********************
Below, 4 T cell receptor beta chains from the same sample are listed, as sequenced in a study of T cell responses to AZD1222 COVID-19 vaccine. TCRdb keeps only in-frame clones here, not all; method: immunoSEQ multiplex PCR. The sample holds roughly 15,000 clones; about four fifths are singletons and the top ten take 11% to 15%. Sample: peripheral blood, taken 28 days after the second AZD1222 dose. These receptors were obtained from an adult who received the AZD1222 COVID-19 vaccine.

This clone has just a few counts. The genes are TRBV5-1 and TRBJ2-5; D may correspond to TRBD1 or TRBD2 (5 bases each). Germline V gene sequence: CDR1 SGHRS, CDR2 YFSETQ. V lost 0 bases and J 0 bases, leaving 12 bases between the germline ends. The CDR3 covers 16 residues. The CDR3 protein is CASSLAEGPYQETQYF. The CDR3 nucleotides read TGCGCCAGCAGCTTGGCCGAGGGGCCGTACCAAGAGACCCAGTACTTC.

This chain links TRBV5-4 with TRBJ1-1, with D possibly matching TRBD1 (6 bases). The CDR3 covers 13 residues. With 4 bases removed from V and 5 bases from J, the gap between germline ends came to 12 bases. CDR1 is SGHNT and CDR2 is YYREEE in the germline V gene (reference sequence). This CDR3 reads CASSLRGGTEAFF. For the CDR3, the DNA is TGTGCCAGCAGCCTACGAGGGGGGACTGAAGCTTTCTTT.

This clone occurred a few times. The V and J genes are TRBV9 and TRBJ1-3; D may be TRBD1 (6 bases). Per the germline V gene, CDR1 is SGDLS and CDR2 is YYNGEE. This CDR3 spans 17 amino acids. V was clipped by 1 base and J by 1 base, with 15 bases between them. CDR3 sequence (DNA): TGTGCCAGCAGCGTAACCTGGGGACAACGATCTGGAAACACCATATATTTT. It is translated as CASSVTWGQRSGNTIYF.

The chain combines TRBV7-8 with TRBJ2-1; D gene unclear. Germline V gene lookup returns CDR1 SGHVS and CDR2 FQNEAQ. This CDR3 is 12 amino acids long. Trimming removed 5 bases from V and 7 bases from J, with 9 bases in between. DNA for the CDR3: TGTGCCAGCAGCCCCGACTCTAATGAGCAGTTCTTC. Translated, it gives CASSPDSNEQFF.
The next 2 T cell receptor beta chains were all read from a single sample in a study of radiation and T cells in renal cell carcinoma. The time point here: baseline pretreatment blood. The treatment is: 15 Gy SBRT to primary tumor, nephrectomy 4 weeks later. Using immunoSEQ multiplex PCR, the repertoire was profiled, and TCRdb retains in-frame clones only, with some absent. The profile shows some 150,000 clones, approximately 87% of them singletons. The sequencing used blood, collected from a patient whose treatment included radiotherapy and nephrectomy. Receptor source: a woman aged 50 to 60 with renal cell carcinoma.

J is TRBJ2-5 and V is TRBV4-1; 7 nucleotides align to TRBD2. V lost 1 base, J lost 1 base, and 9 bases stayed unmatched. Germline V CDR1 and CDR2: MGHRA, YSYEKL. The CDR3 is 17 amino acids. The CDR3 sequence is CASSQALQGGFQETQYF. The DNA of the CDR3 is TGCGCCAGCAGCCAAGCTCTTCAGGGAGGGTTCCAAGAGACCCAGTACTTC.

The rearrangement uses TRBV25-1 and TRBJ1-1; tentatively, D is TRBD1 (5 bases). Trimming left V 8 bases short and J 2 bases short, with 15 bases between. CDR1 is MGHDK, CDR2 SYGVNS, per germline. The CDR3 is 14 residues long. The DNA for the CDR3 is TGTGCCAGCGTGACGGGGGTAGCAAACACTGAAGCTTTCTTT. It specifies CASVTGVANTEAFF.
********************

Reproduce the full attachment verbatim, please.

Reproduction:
Below, 4 T cell receptor beta chains from the same sample are listed, as sequenced in a study of T cell responses to AZD1222 COVID-19 vaccine. TCRdb keeps only in-frame clones here, not all; method: immunoSEQ multiplex PCR. The sample holds roughly 15,000 clones; about four fifths are singletons and the top ten take 11% to 15%. Sample: peripheral blood, taken 28 days after the second AZD1222 dose. These receptors were obtained from an adult who received the AZD1222 COVID-19 vaccine.

This clone has just a few counts. The genes are TRBV5-1 and TRBJ2-5; D may correspond to TRBD1 or TRBD2 (5 bases each). Germline V gene sequence: CDR1 SGHRS, CDR2 YFSETQ. V lost 0 bases and J 0 bases, leaving 12 bases between the germline ends. The CDR3 covers 16 residues. The CDR3 protein is CASSLAEGPYQETQYF. The CDR3 nucleotides read TGCGCCAGCAGCTTGGCCGAGGGGCCGTACCAAGAGACCCAGTACTTC.

This chain links TRBV5-4 with TRBJ1-1, with D possibly matching TRBD1 (6 bases). The CDR3 covers 13 residues. With 4 bases removed from V and 5 bases from J, the gap between germline ends came to 12 bases. CDR1 is SGHNT and CDR2 is YYREEE in the germline V gene (reference sequence). This CDR3 reads CASSLRGGTEAFF. For the CDR3, the DNA is TGTGCCAGCAGCCTACGAGGGGGGACTGAAGCTTTCTTT.

This clone occurred a few times. The V and J genes are TRBV9 and TRBJ1-3; D may be TRBD1 (6 bases). Per the germline V gene, CDR1 is SGDLS and CDR2 is YYNGEE. This CDR3 spans 17 amino acids. V was clipped by 1 base and J by 1 base, with 15 bases between them. CDR3 sequence (DNA): TGTGCCAGCAGCGTAACCTGGGGACAACGATCTGGAAACACCATATATTTT. It is translated as CASSVTWGQRSGNTIYF.

The chain combines TRBV7-8 with TRBJ2-1; D gene unclear. Germline V gene lookup returns CDR1 SGHVS and CDR2 FQNEAQ. This CDR3 is 12 amino acids long. Trimming removed 5 bases from V and 7 bases from J, with 9 bases in between. DNA for the CDR3: TGTGCCAGCAGCCCCGACTCTAATGAGCAGTTCTTC. Translated, it gives CASSPDSNEQFF.
The next 2 T cell receptor beta chains were all read from a single sample in a study of radiation and T cells in renal cell carcinoma. The time point here: baseline pretreatment blood. The treatment is: 15 Gy SBRT to primary tumor, nephrectomy 4 weeks later. Using immunoSEQ multiplex PCR, the repertoire was profiled, and TCRdb retains in-frame clones only, with some absent. The profile shows some 150,000 clones, approximately 87% of them singletons. The sequencing used blood, collected from a patient whose treatment included radiotherapy and nephrectomy. Receptor source: a woman aged 50 to 60 with renal cell carcinoma.

J is TRBJ2-5 and V is TRBV4-1; 7 nucleotides align to TRBD2. V lost 1 base, J lost 1 base, and 9 bases stayed unmatched. Germline V CDR1 and CDR2: MGHRA, YSYEKL. The CDR3 is 17 amino acids. The CDR3 sequence is CASSQALQGGFQETQYF. The DNA of the CDR3 is TGCGCCAGCAGCCAAGCTCTTCAGGGAGGGTTCCAAGAGACCCAGTACTTC.

The rearrangement uses TRBV25-1 and TRBJ1-1; tentatively, D is TRBD1 (5 bases). Trimming left V 8 bases short and J 2 bases short, with 15 bases between. CDR1 is MGHDK, CDR2 SYGVNS, per germline. The CDR3 is 14 residues long. The DNA for the CDR3 is TGTGCCAGCGTGACGGGGGTAGCAAACACTGAAGCTTTCTTT. It specifies CASVTGVANTEAFF.